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It’s Raining Now, but How Can California Boost Its Water Supply Later?

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Water rushes out of Northern California's Oroville spillway on Feb. 17, 2023. (DWR)
Water rushes out of Northern California's Oroville spillway on Feb. 17, 2023. (DWR)
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Over and over again, drought launches California into a familiar scramble to provide enough water.

Rachel Becker

CalMatters

Cities and towns call for conservation and brace for shortages. Growers fallow fields and ranchers sell cows. And thousands of people discover that they can’t squeeze another drop from their wells.

So where can California get enough water to survive the latest dry stretch — and the next one, and the next?

Can it pump more water from the salty Pacific Ocean? Treat waste flushed down toilets and washed down drains? Capture runoff that flows off streets into storm drains? Tow Antarctic icebergs to Los Angeles?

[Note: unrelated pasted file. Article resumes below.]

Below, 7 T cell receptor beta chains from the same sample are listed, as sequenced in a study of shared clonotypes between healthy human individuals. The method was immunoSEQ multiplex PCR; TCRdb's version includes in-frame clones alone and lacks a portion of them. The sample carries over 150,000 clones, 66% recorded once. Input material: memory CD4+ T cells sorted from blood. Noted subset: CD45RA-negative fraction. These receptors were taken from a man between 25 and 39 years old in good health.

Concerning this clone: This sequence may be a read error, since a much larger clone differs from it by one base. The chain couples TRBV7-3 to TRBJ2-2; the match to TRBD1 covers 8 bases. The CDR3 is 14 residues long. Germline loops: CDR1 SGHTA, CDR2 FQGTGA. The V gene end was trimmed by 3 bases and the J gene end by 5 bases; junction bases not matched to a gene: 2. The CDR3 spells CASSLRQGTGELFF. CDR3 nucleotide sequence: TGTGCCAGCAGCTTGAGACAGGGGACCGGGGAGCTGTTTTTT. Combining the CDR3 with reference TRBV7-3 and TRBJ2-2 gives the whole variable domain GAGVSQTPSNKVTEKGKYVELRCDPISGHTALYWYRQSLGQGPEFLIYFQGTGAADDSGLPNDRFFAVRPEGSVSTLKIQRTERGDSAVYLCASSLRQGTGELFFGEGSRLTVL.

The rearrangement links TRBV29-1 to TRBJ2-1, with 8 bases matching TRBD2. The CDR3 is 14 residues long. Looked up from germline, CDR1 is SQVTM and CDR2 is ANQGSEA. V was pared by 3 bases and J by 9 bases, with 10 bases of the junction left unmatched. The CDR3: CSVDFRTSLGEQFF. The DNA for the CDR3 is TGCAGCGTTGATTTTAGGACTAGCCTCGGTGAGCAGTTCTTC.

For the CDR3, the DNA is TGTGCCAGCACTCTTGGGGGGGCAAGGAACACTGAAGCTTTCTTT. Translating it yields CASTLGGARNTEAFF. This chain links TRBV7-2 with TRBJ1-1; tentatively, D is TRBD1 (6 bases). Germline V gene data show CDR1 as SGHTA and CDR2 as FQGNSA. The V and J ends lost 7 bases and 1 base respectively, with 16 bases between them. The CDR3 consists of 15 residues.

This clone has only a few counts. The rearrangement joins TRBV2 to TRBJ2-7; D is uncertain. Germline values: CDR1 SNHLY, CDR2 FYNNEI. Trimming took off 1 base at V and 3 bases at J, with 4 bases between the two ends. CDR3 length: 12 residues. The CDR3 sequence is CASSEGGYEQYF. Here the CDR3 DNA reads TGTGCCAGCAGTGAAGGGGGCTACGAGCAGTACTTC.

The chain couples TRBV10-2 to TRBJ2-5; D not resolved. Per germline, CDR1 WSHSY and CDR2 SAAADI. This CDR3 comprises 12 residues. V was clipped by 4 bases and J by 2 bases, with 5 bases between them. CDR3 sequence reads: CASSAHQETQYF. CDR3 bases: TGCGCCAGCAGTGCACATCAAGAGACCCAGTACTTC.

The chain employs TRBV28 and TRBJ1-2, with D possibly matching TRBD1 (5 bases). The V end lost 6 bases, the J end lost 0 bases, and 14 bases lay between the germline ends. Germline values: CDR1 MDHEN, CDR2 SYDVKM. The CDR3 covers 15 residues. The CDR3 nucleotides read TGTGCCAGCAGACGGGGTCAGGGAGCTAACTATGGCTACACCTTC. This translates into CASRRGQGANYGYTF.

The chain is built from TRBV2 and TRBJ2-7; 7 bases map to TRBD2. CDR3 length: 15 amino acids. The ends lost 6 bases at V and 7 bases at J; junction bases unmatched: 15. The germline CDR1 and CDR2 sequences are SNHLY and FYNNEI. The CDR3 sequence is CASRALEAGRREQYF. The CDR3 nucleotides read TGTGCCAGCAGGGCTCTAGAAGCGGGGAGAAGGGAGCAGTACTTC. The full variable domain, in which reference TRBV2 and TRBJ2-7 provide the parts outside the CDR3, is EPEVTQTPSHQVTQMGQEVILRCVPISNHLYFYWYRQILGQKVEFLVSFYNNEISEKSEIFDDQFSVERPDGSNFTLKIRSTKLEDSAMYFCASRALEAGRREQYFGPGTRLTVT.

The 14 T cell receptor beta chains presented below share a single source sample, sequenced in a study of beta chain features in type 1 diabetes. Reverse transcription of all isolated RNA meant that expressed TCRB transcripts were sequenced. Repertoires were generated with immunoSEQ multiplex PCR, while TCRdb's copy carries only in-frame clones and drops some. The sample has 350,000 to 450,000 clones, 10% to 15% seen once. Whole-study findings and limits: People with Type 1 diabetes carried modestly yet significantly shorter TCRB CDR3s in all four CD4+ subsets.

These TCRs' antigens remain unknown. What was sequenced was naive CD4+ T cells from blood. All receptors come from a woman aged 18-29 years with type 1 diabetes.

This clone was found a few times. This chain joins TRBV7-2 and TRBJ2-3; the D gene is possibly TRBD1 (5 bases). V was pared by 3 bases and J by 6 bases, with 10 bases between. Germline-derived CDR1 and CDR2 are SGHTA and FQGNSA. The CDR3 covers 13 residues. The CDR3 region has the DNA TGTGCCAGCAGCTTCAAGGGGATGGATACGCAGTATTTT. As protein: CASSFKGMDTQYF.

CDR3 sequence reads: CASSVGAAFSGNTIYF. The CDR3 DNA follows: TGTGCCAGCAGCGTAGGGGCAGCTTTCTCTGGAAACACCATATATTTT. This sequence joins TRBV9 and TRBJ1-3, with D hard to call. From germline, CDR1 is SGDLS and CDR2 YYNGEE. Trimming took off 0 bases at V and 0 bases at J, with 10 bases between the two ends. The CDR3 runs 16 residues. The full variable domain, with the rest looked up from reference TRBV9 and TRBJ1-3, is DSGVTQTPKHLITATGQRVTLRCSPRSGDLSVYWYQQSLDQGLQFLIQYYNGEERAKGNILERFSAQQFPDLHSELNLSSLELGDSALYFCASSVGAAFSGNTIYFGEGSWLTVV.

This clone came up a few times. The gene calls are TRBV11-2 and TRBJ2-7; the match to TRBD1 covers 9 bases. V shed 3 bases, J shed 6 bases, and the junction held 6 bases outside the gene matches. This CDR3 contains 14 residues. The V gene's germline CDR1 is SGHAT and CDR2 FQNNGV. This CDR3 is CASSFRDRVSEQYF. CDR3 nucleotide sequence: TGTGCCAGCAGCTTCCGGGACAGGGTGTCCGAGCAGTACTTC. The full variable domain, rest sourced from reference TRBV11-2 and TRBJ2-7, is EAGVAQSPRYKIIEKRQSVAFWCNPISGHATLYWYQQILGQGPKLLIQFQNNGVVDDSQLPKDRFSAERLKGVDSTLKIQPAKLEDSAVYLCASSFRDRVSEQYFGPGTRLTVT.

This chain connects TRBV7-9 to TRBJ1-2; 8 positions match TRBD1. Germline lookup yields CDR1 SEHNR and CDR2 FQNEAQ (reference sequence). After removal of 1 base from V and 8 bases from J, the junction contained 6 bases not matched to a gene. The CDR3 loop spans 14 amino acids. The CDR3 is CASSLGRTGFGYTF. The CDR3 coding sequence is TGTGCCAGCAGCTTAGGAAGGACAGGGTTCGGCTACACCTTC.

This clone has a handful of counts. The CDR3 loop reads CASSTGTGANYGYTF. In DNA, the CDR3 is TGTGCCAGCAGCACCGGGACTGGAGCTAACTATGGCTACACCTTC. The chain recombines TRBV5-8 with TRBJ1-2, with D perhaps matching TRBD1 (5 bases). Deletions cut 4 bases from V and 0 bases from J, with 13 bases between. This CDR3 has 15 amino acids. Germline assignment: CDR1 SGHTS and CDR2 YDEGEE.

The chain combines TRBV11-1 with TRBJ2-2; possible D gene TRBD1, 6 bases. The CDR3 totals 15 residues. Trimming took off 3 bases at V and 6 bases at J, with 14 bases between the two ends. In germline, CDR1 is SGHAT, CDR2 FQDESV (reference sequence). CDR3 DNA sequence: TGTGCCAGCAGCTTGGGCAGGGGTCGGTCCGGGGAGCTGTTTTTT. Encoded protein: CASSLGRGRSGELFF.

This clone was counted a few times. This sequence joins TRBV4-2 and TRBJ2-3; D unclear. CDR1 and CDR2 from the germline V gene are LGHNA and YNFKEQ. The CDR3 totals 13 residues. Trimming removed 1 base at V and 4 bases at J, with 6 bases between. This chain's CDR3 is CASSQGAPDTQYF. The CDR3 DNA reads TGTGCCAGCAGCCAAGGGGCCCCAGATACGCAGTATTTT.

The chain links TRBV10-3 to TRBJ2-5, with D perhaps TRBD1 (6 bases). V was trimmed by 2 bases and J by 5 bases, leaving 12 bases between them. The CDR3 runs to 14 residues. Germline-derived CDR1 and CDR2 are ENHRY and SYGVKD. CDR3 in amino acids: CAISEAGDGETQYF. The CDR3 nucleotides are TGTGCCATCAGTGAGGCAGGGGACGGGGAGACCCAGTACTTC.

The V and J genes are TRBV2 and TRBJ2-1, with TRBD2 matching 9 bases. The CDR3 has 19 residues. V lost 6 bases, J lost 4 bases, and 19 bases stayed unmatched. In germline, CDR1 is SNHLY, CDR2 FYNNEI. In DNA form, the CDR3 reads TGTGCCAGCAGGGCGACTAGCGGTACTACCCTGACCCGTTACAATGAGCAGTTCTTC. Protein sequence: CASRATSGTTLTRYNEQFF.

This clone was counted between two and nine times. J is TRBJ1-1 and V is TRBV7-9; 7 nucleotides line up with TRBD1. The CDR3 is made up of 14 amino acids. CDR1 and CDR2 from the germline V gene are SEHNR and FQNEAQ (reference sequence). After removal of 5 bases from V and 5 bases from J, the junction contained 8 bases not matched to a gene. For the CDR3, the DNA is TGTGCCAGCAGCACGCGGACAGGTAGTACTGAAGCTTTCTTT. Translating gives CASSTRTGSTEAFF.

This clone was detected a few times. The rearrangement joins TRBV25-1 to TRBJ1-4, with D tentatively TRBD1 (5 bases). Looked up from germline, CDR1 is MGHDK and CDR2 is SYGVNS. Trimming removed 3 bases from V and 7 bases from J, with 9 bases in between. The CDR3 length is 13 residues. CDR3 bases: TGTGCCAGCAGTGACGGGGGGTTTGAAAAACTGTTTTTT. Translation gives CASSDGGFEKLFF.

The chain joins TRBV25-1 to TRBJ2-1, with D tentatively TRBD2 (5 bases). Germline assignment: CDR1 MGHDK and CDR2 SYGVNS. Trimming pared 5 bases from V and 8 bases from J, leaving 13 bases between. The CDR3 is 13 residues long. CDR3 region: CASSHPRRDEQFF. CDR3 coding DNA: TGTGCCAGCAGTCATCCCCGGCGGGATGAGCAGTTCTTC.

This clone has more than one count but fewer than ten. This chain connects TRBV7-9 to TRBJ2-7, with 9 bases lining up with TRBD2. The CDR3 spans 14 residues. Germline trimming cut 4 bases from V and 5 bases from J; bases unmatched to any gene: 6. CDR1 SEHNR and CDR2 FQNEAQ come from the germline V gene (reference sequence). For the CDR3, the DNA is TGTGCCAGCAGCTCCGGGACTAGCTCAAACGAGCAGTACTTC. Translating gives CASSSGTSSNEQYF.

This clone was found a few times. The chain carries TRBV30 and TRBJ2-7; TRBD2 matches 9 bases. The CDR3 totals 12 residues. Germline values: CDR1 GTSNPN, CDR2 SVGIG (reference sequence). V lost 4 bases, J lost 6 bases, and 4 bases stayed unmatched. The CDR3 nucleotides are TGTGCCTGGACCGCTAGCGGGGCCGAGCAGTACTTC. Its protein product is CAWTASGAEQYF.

The Newsom administration unveiled a roadmap for bolstering the state water supply. But the plan — which has few details, distant deadlines and scant plans for agriculture — has been met with criticism.

Every time another drought rolls around, an array of suggestions rise to the surface. We take a look at the strategies that could work — along with the more outlandish ones — and the obstacles they face.

 

About the Author

Rachel Becker is a reporter with a background in scientific research. After studying the links between the brain and the immune system, Rachel left the lab bench with her master’s degree to become a journalist via the MIT Graduate Program in Science Writing. For nearly three years, Rachel was a staff science reporter at The Verge, where she wrote stories and hosted videos covering a range of beats including climate change, nicotine, and nuclear technology. Rachel now covers California’s complex water challenges and water policy issues for CalMatters. In 2021 she won first place for Outstanding Beat Reporting from the Society of Environmental Journalists.

About CalMatters

CalMatters is a nonprofit, nonpartisan newsroom committed to explaining California policy and politics.